A significant feature of the present invention resides in overcoming the above problem by employing mechanical means to physically move the severed glass portions apart as cutting progresses and thereby utilize all of the available thermal energy solely for effecting the cut. To this end, a pair of laterally spaced C-clamps, generally designated 71 (FIGS. 2-5), are mounted on carriage 30 for clamping the glass blank or sheet S on opposite sides of the intended cut. Each clamp 71 comprises a web 72 having vertically spaced upper and lower horizontal extensions 73 and 75. The lower extension 75 supports a fixed lowered jaw member 76 while the upper extension 73 is provided with a nut 77 for threadably receiving an upright screw 78 having an adjustable jaw member 80 affixed to the lower end thereof as by means of a universal joint 81. The upper end of screw 78 is provided with a hand wheel 82 having a knob 83 to facilitate manual turning thereof.
The web 72 at each C-clamp 71 is provided with an integral, horizontally extending slide bar 85 telescopically receiving in a bearing block 86 for free reciprocal sliding movement therein. A flange 87 formed on the distal end of bar 85 serves as a stop limiting inward movement of the bar and thereby C-clamp 71. Bearing block 86 is provided with an integral rod 88 projecting vertically downwardly therefrom and which is freely slidably and rotatably received in a bearing block 90 carried by support plate 91 rigidly secured to the horizontal plate 35 of carriage 30. Rod 88 is provided with an enlarged diameter portion forming a shoulder 92 which serves as a stop for limiting downward movement of rod 88 and thereby C-clamp 71. It will be seen that the above arrangement permits each C-clamp to be moved axially horizontally towards and away from table 21 and vertically relative thereto. Also, C-clamp 71 can be pivoted in a horizontal direction about an axis defined by freely rotatable rod 88 between an operative glass engageable position adjacent table 21 shown in full lines in FIG. 4 and an inoperative, out-of-the-way, glass disengageable position, shown in dotted lines in FIG. 4.
As best shown in FIG. 2, the adjustable jaw 80 of each C-clamp 71 is in the form of an elongated flat member provided at one end thereof with an upright plate 93 welded or otherwise fixedly secured thereto and reinforced by a gusset 95. Means are provided for physically moving the opposed plates 93 and thereby the two C-clamps 71 apart, such means preferably comprising a fluid actuating cylinder 96 mounted at its head end to one leaf 97 of a pivotal hinge assembly 98, the leaf 97 in turn secured to one of the upright plates 93. The other leaf 100 of hinge assembly 98 is attached at its outer edge to the web 72 of the adjacent C-clamp 71. Thus, cylinder 96 is attached to one of the C-clamps 71 for movement therewith. Cylinder 96 is provided with the usual reciprocal piston (not shown) connected to a piston rod 101 having an abutment member 102 adapted to engage and bear against the opposite plate 93 forming a part of the adjustable jaw 80 of the other C-clamp 71. Thus, fluid under pressure from a suitable source (not shown) directed to the head end of the cylinder 96 forces the piston therein and the attached piston rod 101 outwardly against plate 93 to force the two C-clamps 71 apart.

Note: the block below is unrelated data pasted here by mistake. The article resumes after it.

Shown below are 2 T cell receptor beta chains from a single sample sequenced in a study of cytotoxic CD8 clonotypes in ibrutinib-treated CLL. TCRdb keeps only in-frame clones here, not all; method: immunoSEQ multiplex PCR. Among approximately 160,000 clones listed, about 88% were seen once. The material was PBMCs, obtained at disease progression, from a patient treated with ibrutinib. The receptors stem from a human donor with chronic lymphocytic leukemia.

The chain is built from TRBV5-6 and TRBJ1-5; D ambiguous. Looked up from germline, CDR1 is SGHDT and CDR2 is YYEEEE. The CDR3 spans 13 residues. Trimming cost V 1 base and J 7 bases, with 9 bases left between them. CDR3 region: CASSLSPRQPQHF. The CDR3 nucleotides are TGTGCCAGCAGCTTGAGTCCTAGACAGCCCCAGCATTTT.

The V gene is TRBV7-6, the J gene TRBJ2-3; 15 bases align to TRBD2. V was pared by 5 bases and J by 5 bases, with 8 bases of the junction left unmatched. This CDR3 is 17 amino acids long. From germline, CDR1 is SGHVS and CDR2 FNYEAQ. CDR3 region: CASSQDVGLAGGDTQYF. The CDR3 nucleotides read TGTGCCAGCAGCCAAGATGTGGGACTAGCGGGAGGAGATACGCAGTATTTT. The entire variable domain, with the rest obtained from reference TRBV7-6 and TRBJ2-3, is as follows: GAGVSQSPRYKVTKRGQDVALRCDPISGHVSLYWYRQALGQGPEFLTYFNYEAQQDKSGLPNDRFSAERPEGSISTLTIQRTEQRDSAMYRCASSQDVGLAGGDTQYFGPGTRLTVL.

Each adjustable jaw 80 also is provided with spaced stop lugs 103 adapted to engage the leading edge of glass sheet S to properly position the associated jaw 80 thereon. These lugs 103 are fitted with guide pins 105 (FIG. 5) projecting downwardly therefrom for insertion in aligned openings 106 formed in spaced lugs 107 affixed to the lower jaws 76. Accordingly, each set of upper and lower jaws 80, 76 are maintained in vertical alignment during relative movement toward and away from each other.
The mode of operation of the apparatus of this invention will be described in connection with a commercial operation for producing very long, narrow strips of relatively thick glass, such as are utilized as stabilizers in architectural applications for example. In operation, with C-clamp 71 swung away from the table 21 in an out-of-way position, a large glass blank or sheet S is placed and properly oriented on the upper convexly shaped surface of table 21. The weight of the glass causes it to conform to the shape of the slightly arched configuration of the supporting surface 68, thus avoiding any undesirable stress development in the upper surface of the sheet. The carriages 30 and 31 are then moved along their respective guide rails 27 and 28 and positioned therealong to vertically align the electrical resistance wire 32 with the desired line of cut. When the wire is properly aligned with the desired line of cut, the slides 42 are lowered to bring the wire into engagement with the upper surface of the sheet coincident with the desired line of cut, the wire also assuming the convex curvature imparted to the glass upper surface to maintain it in continuous, uninterrupted contact throughout with the glass surface. The opposite ends of the wire projecting past the table end portions can be disposed just slightly lower than the table end portions to assure this continuous glass contact along the entire length of the glass.
After the wire 32 is properly oriented against the glass surface, the C-clamps 71 are swung into position on opposite sides of wire 32, moving them axially and vertically as required to place their respective jaws 76 and 80 below and above the glass sheet and inwardly of the edges thereof as limited by the stop lugs 103, 107. Screws 78 are then rotated by turning wheels 82 to bring jaws 80 into engagement with the sheet S and securely clamp the same between jaws 80 and 76. Fluid under pressure is then introduced into the head end of cylinder 76 to extend piston rod 101 and bring abutment member 102 into engagement with the jaw plate 93 under a relatively light load.